Weeds can be a real nuisance in gardens and landscapes, and even during the colder winter months, some kinds of weeds continue to grow and thrive. These are called winter annual weeds.
Chickweed leaves and flower. (Jack Kelly Clark)
Most weeds are classified as annuals, biennials, or perennials. Annuals complete their life cycle (germinate from seed, grow, flower, set seed, and die) in one year or less, biennials generally complete their life cycle in 2 years, and perennials live longer than 2 years.
Examples of winter annual weeds include chickweed, little mallow, and annual bluegrass. They germinate and actively grow during fall and winter, then produce seed and die by the hot summer months.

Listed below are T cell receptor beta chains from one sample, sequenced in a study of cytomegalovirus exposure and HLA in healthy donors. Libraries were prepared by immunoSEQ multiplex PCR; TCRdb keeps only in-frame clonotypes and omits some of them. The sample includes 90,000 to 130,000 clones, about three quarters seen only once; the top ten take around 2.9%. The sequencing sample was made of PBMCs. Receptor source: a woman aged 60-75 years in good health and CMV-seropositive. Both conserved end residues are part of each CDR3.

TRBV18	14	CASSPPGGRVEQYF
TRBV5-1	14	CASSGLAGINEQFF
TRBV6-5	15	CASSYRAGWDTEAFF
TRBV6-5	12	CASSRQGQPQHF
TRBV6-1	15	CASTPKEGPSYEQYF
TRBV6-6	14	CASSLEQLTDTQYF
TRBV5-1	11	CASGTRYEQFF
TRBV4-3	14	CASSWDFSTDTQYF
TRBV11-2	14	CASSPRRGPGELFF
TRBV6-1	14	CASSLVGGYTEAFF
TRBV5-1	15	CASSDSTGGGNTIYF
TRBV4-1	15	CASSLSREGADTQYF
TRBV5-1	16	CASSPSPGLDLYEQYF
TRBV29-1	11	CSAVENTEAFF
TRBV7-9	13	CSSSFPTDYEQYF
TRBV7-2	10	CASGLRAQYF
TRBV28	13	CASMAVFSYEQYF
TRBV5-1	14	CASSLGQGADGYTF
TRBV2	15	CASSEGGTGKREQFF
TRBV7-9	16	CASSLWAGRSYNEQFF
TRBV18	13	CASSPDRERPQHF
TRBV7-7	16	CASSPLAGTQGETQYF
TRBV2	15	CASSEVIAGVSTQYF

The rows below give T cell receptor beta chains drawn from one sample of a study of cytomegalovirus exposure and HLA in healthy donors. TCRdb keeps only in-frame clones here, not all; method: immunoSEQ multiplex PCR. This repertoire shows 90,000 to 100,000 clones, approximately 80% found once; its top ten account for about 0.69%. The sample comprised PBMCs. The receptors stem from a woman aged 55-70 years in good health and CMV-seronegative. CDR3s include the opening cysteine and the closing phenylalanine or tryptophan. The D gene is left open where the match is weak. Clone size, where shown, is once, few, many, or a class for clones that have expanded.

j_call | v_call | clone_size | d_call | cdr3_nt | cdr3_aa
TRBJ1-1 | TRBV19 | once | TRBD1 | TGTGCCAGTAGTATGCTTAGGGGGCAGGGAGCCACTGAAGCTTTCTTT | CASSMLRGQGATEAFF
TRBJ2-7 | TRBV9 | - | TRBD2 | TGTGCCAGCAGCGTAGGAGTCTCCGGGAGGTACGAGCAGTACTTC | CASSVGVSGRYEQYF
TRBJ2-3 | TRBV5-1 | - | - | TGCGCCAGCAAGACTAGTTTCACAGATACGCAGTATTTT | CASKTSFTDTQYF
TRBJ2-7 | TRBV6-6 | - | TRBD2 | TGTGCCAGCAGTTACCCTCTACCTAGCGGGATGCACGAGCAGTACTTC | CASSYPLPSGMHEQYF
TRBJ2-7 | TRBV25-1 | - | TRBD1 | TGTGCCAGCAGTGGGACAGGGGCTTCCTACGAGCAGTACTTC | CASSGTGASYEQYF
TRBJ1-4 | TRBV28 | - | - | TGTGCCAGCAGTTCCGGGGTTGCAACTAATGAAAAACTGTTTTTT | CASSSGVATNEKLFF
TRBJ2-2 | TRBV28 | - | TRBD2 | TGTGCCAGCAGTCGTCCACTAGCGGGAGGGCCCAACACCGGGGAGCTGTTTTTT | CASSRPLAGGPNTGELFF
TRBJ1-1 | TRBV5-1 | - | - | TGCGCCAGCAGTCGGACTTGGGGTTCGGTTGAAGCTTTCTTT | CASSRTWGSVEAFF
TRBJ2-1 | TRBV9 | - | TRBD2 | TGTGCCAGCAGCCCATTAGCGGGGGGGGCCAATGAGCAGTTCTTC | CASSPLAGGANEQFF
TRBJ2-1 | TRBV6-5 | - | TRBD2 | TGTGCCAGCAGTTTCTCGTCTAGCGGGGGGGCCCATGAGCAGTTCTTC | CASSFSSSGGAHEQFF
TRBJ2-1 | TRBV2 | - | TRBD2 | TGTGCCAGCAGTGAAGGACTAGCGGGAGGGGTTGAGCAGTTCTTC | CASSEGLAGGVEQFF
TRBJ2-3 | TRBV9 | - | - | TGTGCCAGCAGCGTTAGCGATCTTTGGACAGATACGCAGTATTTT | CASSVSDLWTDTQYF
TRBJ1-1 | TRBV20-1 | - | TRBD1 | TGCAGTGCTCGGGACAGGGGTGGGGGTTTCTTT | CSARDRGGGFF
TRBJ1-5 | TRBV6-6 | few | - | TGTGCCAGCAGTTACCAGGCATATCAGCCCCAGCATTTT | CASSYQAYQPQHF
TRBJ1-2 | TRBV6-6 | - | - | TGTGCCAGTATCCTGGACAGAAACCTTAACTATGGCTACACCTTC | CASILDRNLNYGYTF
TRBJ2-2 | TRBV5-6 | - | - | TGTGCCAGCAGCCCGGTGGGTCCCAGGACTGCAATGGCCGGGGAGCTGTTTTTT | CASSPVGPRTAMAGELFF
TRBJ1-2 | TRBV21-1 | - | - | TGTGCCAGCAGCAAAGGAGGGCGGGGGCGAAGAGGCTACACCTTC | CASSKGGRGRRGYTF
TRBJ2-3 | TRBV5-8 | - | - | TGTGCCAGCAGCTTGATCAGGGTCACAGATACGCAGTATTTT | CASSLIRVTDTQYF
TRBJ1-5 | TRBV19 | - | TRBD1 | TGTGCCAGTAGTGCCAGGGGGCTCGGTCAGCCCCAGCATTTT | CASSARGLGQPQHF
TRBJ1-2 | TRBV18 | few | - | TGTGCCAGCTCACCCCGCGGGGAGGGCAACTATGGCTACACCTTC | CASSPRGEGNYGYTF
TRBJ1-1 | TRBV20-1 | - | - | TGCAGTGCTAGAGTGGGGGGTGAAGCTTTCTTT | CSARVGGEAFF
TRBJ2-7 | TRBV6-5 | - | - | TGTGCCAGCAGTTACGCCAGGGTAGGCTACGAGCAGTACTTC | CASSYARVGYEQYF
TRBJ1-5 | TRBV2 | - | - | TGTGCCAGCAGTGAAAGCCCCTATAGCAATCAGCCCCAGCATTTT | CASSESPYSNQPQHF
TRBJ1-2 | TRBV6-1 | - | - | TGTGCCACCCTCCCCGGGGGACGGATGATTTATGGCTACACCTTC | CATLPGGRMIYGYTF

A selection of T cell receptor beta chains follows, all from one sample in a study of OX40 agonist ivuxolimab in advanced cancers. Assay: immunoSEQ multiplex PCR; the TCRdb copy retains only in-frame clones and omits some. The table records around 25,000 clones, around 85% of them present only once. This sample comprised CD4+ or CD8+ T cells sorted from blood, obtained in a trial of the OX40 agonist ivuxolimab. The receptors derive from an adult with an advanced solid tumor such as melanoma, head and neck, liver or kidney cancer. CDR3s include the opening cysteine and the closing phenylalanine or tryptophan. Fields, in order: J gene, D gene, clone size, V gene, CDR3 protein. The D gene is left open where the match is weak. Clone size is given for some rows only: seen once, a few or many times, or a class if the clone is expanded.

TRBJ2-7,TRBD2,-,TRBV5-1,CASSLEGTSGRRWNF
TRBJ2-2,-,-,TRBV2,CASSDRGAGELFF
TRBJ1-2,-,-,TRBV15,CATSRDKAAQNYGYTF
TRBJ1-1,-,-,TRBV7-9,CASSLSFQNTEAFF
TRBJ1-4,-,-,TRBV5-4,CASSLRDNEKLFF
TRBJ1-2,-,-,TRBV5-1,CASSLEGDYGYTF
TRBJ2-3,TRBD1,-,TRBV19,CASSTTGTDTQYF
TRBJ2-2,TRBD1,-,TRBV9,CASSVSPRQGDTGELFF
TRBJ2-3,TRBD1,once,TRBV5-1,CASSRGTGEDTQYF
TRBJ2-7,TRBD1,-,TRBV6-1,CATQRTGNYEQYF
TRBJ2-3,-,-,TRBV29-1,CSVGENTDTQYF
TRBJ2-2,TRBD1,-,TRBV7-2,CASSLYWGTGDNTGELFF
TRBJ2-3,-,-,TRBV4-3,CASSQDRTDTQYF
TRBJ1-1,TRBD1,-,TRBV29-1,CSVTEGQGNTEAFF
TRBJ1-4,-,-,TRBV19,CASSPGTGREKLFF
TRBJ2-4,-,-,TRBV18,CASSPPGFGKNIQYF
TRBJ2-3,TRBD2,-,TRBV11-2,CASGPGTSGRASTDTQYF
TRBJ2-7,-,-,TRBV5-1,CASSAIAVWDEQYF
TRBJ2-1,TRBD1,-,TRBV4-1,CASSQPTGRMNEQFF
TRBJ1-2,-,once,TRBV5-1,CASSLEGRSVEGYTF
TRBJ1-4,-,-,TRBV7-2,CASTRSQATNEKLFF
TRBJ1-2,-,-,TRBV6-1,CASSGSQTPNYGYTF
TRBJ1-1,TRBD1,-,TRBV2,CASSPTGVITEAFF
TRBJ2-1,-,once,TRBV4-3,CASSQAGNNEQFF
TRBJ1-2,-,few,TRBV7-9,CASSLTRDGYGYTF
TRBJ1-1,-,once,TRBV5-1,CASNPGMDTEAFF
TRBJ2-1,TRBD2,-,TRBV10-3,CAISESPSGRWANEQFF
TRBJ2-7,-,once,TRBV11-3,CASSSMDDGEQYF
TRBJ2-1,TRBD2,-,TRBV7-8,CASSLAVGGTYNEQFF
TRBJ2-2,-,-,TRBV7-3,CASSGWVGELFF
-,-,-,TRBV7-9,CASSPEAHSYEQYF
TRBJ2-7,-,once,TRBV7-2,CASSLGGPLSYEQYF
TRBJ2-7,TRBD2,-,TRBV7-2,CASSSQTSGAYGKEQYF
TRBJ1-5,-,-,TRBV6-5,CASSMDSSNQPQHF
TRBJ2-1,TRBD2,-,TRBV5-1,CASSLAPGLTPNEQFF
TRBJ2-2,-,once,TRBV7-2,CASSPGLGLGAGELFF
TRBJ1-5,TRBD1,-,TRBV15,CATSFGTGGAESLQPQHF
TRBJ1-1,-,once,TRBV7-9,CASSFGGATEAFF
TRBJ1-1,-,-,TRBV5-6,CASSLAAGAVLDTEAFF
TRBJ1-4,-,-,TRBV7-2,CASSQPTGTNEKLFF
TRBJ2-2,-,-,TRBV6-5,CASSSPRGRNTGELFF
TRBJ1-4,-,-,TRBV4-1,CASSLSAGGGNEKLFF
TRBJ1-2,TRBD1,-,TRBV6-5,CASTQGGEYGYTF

If allowed to set seed, annual winter weeds can continue to grow and spread every year. Many of these weeds can produce hundreds of seeds from a single plant that may germinate the following year if conditions are right.
To identify the winter annual weeds you may see growing in your garden and landscape, use the UC IPM Weed Photo Gallery. Start by selecting the type of weed, then, choose the leaf characteristic or plant form to continue your search. Once you identify your weed, the web page provides information about the plant's growth, reproduction, and in most cases, contains links for learning about control.
Little mallow seedling. (Jack Kelly Clark)
Learn about control options in the UC IPM Pest Notes publications, Weed Management in Landscapes and Weed Management in Lawns.